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Reforming the EPB certification and the property tax incentive to encourage additional investments in energy efficiency
Book Contribution - Book Chapter Conference Contribution
The EU member states have implemented energy performance of buildings (EPB) minimum requirements for new constructions, while in Flanders an additional property tax incentive is offered if higher standards of energy performance are achieved. The current paper aims to investigate whether the property tax incentive played a role in encouraging additional investments in energy efficiency in new constructions. It also aims to understand the mechanisms of the EPB certification process, including the decision-making between the client, the architect, and the EPC certifier, and the interplay between the implementation of the EPB regulations and the property tax incentive. For this purpose, in-depth, semi-structured interviews with EPC certifiers operating in Flanders were undertaken. Findings show that the property tax incentive plays an important role in additional investments, principally when the levels required by the property tax are close to the minimum standards as in recent years. The most commonly used methods to achieve lower E-levels1 than the minimum requirements are PV systems, followed by efficient ventilation systems, heat pumps and airtightness test to a lesser extent. Investments in systems are motivated by a common practice of making the EPB certification after the building permit was released; therefore, changes in the design are problematic. At this stage sufficiency or efficiency design strategies are difficult to be implemented and thus additional investments in systems are preferred. Only EPC certifiers who are the architects of the project have a more holistic approach and make EPB simulations at an earlier design stage. Requiring the EPB certificate before the building permit would encourage the engagement of the energy expert from an earlier design stage and a closer collaboration between the architect and the EPC certifier. Breaking the silos between the energy experts and the architects, as well as a holistic design are in line with the New European Bauhaus principles.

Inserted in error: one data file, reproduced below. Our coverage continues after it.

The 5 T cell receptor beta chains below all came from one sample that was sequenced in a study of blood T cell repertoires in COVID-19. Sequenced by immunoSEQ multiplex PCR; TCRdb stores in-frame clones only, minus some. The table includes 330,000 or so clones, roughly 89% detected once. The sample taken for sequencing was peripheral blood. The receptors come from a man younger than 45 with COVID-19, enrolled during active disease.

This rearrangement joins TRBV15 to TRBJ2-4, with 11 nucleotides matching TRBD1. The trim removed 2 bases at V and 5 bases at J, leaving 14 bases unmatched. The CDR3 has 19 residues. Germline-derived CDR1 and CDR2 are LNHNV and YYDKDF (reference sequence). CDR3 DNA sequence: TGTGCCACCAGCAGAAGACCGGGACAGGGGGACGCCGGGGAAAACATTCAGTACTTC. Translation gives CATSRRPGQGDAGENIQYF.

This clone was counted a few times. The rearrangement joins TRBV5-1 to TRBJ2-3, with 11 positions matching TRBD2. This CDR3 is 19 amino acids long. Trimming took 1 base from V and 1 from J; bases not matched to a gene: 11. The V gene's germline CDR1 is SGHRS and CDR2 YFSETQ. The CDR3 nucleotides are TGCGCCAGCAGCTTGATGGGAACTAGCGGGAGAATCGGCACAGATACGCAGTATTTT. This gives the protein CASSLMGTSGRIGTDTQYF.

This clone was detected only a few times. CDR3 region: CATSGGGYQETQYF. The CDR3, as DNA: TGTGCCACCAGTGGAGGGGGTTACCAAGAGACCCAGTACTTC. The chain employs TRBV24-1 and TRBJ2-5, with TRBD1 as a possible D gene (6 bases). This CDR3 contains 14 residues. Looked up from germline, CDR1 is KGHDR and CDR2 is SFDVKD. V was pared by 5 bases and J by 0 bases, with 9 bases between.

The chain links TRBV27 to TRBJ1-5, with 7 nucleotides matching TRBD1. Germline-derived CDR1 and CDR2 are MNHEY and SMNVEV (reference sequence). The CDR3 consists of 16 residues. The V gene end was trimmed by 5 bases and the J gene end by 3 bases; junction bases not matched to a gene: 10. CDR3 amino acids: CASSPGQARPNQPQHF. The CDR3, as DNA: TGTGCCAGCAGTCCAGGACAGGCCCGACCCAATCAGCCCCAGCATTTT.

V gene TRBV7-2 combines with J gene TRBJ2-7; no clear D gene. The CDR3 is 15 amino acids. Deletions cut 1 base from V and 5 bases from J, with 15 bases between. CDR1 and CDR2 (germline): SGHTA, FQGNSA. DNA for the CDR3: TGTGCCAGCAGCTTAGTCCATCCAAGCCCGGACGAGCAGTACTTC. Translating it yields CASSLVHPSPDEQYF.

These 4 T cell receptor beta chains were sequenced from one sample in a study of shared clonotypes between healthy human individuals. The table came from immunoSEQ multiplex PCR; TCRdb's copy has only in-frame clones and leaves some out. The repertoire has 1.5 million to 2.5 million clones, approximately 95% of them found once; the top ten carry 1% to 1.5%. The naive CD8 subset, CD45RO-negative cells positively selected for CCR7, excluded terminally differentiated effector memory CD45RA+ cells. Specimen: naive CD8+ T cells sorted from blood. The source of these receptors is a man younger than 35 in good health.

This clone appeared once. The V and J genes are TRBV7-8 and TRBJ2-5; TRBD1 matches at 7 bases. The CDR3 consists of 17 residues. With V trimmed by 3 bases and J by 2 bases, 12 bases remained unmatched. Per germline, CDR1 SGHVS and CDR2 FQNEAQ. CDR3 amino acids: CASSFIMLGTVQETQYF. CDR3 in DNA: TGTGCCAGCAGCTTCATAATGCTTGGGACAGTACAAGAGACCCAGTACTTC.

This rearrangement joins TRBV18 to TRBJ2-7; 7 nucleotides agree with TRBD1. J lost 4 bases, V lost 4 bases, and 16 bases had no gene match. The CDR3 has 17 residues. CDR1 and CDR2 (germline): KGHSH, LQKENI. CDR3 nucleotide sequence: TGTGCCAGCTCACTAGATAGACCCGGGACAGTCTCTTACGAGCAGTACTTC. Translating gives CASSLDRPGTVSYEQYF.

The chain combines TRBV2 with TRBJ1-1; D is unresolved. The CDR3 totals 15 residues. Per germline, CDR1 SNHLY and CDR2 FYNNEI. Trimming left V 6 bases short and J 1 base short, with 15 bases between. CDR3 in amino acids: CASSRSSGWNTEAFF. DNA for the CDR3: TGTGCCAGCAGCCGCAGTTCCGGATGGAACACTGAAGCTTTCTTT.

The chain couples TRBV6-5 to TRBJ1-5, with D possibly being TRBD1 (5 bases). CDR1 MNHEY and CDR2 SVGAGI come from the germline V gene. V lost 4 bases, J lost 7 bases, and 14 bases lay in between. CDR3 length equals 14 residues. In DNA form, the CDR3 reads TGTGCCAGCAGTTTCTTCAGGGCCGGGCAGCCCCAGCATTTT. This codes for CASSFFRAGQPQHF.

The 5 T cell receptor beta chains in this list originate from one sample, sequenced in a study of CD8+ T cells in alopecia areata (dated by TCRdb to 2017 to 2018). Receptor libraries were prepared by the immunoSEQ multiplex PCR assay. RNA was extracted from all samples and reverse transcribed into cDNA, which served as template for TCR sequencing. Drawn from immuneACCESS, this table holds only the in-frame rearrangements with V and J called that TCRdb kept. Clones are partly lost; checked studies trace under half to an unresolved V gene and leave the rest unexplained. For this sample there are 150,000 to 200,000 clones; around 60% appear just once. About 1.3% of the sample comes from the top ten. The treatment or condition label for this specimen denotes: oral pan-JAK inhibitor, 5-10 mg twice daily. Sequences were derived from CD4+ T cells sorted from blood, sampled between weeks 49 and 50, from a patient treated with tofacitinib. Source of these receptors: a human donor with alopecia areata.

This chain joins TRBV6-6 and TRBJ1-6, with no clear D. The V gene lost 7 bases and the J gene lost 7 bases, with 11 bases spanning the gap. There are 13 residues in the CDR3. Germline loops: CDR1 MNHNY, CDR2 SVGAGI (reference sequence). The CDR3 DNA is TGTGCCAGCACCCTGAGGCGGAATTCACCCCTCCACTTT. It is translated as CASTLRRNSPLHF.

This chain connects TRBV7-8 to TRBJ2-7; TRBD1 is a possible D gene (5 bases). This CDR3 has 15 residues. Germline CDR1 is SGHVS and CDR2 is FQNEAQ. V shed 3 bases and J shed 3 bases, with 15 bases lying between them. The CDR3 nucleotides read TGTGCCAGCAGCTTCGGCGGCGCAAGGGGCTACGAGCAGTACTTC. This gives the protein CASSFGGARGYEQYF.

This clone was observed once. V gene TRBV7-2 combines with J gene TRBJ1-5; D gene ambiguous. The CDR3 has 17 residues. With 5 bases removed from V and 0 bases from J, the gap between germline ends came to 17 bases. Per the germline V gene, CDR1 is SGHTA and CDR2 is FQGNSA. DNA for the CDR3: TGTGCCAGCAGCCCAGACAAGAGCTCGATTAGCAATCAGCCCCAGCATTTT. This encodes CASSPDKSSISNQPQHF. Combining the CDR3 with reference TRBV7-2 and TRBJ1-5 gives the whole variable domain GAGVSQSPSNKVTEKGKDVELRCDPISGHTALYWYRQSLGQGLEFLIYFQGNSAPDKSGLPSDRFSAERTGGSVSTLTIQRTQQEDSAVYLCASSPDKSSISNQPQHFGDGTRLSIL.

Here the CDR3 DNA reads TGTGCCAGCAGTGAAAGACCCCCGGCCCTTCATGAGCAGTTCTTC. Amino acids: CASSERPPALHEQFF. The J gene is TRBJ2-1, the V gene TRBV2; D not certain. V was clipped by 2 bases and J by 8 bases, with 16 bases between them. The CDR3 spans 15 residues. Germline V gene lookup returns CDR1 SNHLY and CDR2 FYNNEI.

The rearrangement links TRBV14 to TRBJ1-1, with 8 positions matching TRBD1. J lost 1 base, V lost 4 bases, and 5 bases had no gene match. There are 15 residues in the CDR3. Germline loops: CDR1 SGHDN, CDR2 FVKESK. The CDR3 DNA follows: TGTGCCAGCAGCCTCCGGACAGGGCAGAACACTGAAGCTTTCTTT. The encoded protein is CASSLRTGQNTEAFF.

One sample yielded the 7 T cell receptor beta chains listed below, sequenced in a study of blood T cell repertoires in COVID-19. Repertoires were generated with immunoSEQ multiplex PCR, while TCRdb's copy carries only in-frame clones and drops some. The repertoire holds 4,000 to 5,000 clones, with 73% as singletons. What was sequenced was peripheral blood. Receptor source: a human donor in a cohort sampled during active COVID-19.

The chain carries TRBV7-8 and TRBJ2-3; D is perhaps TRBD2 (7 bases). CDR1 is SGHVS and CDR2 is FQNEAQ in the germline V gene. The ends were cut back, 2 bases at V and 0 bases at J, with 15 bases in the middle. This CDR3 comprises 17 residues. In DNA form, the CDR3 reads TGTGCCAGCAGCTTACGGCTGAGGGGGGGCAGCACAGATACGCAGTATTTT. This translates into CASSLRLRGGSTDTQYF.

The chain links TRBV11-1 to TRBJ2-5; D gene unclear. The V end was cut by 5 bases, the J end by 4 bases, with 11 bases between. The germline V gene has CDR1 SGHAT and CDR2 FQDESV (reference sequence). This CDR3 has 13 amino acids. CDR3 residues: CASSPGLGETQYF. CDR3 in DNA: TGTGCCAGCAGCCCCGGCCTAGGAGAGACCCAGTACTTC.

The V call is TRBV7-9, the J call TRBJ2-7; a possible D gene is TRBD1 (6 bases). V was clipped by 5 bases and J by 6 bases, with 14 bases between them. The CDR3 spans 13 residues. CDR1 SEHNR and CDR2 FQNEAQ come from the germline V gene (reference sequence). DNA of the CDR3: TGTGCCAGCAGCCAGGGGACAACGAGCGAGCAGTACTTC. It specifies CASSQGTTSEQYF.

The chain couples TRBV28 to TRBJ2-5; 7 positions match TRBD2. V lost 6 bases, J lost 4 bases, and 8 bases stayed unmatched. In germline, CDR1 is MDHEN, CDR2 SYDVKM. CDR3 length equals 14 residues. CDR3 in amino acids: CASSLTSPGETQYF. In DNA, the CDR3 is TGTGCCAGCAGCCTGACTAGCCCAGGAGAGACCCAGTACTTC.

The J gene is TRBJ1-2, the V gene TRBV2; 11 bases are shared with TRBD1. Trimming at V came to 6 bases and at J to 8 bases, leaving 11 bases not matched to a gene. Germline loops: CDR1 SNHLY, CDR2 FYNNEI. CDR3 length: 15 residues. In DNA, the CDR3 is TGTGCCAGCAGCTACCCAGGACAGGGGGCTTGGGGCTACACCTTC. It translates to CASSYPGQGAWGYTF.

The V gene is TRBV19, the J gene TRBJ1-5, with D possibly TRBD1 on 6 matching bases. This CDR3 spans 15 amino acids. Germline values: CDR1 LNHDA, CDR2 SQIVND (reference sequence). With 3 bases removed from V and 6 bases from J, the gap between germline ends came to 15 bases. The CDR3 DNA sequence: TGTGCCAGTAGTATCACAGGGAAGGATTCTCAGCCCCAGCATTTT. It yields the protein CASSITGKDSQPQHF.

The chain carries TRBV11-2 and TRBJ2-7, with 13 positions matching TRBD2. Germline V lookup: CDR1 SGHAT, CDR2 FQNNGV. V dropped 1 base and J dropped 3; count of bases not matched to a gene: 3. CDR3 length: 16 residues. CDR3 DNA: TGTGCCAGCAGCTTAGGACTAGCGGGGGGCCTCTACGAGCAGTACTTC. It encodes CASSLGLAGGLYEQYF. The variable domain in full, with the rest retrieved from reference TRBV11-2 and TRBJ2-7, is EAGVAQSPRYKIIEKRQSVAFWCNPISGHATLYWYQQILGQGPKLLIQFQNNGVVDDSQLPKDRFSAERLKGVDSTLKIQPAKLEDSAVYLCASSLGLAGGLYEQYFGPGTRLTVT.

Book: eceee Summer Study proceedings
Number of pages: 10
Keywords:investment decision-making, interviews, energy performance certificates, New European Bauhaus, property taxation